At a town hall meeting in Dyker Heights two weeks ago, NYC Schools Chancellor Carmen Fariña “expressed dismay,” according to the Bensonhurst Bean, that some traditional district schools are “not welcoming ESL students and instead telling them to go to another school.”
It’s gratifying to hear the Chancellor approach this issue with honesty and compassion. So often anti-reform crusaders throw shade on public charter schools for “counseling out” English language learners (ELL). But, as Ms. Fariña confirms, the issue pervades all public schools, both traditional and charter. We can do better. One obstacle, however, that confounds traditional ELL programs while sparing charters is a set of state and union rules that interfere with effective learning and teaching.
In New York City more than 142,000 children are learning English, about 13% out of a total enrollment of 1.1 million students. According to Chalkbeat, “only 41 percent of the city’s ELL students graduate in four years and 22 percent drop out.” On the most recent state standardized tests students scored unacceptably low: 4% of ELL students were proficient in language arts and 13% were proficient in math. Perhaps this is one area that lends itself to Albert Shanker’s original conceptions of charter schools as “laboratories of innovations” where new practices get trial runs and, if successful, are incorporated into the traditional sector.
Let’s think of NYC traditional schools as a very large control group. This cohort was hit with a set of new state regulations last Spring. These include a requirement that classes have an licensed language arts teacher present in any class where even one student is learning English (schools used to be able to pull out students for language instruction) and another that requires schools to create programs in which students are taught in two languages. The New York Times quotes Evelyn DeJesus, a vice president at the United Federation of Teachers: “I’m telling you, the whole city is out of compliance. It’s like the Wild West out there.”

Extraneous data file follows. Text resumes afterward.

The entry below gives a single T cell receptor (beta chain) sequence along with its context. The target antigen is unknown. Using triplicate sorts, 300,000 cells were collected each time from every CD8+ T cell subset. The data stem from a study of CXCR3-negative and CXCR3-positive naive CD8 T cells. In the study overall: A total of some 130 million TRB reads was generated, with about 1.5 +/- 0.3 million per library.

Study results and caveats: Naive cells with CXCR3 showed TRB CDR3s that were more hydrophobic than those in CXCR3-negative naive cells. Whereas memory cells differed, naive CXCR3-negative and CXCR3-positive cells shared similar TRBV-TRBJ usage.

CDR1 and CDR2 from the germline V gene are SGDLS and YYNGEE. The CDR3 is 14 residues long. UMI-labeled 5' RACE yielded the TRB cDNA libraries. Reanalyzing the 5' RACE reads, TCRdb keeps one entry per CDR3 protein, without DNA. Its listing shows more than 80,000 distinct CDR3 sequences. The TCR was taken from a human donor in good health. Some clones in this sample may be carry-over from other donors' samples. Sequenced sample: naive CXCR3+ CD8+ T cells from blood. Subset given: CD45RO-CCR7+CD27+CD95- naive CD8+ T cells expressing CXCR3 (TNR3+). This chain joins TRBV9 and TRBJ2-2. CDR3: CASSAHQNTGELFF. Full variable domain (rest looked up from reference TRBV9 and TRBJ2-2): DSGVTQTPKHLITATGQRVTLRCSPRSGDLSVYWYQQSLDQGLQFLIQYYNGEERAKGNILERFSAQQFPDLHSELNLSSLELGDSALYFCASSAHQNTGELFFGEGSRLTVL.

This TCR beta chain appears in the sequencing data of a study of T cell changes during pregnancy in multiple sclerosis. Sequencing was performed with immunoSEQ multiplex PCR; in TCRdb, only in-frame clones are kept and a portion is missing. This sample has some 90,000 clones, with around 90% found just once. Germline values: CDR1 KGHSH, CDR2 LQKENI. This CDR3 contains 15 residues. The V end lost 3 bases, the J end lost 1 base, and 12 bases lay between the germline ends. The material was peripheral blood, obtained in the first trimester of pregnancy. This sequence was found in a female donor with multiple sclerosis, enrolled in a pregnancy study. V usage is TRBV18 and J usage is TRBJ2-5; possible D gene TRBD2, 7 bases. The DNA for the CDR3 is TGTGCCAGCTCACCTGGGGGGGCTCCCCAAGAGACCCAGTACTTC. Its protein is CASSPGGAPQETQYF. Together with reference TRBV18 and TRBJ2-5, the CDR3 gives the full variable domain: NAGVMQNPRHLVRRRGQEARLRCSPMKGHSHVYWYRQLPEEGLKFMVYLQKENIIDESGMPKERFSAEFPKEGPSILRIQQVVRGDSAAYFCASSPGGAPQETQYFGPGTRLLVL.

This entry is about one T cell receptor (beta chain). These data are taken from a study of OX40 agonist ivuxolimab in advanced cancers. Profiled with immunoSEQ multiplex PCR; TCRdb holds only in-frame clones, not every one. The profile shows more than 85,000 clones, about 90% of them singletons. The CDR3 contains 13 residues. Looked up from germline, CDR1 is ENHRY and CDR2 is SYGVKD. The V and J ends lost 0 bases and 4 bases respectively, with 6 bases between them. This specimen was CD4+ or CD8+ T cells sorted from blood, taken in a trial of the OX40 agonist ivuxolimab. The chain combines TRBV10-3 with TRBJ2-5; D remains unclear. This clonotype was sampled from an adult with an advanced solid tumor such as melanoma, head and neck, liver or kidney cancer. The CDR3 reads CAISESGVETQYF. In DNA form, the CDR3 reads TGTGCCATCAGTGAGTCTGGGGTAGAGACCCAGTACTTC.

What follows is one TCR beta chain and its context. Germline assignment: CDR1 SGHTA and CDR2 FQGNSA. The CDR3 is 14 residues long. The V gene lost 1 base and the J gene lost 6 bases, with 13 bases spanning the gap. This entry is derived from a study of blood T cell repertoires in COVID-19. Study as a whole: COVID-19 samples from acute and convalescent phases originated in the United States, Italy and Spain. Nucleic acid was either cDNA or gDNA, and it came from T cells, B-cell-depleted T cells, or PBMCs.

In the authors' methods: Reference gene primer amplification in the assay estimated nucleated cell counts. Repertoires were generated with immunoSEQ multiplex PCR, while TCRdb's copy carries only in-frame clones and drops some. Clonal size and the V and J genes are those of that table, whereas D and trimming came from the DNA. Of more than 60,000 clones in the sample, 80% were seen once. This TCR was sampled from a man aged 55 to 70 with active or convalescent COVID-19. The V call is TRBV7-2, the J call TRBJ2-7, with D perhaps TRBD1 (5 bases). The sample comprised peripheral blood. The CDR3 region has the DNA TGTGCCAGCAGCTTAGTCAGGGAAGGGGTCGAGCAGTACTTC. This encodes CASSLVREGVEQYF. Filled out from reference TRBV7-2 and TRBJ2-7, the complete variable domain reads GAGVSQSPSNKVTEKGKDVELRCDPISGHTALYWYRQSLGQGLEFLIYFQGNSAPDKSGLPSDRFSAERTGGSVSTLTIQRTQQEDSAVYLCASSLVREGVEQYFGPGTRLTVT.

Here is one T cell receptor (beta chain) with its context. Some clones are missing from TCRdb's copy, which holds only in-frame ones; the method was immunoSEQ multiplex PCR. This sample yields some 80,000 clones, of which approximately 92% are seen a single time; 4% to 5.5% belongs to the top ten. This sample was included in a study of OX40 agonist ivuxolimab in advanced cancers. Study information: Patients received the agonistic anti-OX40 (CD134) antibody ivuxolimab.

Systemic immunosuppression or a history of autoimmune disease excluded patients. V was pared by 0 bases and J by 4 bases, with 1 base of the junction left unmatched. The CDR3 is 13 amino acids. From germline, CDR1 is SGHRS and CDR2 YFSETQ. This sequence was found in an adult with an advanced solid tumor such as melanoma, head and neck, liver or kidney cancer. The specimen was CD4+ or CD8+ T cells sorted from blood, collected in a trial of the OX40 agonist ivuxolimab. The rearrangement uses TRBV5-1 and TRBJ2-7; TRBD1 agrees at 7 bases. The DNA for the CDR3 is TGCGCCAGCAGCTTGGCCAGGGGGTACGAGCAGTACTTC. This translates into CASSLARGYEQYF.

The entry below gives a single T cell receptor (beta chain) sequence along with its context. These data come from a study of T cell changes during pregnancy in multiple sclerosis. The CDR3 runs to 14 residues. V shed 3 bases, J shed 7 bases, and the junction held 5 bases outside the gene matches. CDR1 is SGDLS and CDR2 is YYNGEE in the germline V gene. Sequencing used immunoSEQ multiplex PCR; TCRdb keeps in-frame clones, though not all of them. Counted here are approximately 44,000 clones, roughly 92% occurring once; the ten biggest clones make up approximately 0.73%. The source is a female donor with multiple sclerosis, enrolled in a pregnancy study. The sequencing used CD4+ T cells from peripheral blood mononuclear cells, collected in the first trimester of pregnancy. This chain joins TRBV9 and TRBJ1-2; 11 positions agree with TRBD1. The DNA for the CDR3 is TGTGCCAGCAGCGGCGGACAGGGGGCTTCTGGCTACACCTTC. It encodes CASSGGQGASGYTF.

Example: Bengali is the fourth most common language among NYC’s ELL students but as of this past summer there were only three Bengali programs in the whole city because there’s such a scarcity of Bengali-speaking language arts teachers.
Another major obstacles for schools is reconciling the new regulations with union work rules. From the Times:
Union rules are also a hurdle: If teachers switch licenses to become English language specialists, they lose their seniority, which could make them vulnerable when a school trims its staff.
Charter schools, our experimental cohort, handle ELL student needs differently because they are free from union rules like seniority-based job security. There are no disincentives for teachers who switch subject areas and, thus, charters have more flexibility in staffing classrooms. Charter schools also declassify students as ELL at a faster pace, just as they more quickly declassify children as special education students. If done with care and integrity, this faster-tracked mainstreaming decreases segregation and eases social assimilation.
Ironically, anti-charter folk are quick to accuse charter schools of the transgression that Chancellor Farina confirms happens in non-charter schools: “not welcoming ESL students and instead telling them to go to another school.” However, a recent study from the Manhattan Institute found that, while ELL students are less likely than native speakers to apply to charter schools in “gateway” grades (typical transitional points between, say, elementary school and middle school), they are also less likely to leave their charter schools than ELL students in traditional schools. And they are more likely to enter charter schools in “non-gateway” grades.
For example, KIPP NYC reports that “among students classified as English-language learners, 82 percent who originally enrolled in their charters for kindergarten remained in their schools four years later, compared with 70 percent of such students in traditional public schools.” Currently, 17% of KIPP students are ELL.
Of course, amending state regulations to comply with reality is as difficult as negotiating changes in union rules. But maybe we should try harder. The Times story quotes a Bangladeshi mother named Shamsun Nahar whose son, now a high school senior in a traditional school in the Bronx, still struggles with English and is “socially isolated.”
“The whole point of our struggling to be able to come here and raise our family here, to leave everything behind, is primarily because of education,” Ms. Nahar said through a translator at a South Asian organization called DRUM. Yet her son, she said, is “already being left behind.”
This is a teachable moment for NYC schools, as Chancellor Fariña recognized in that town hall in Dyker Heights. In this case, useful lessons can be gleaned from successful “experiments” in city charter schools.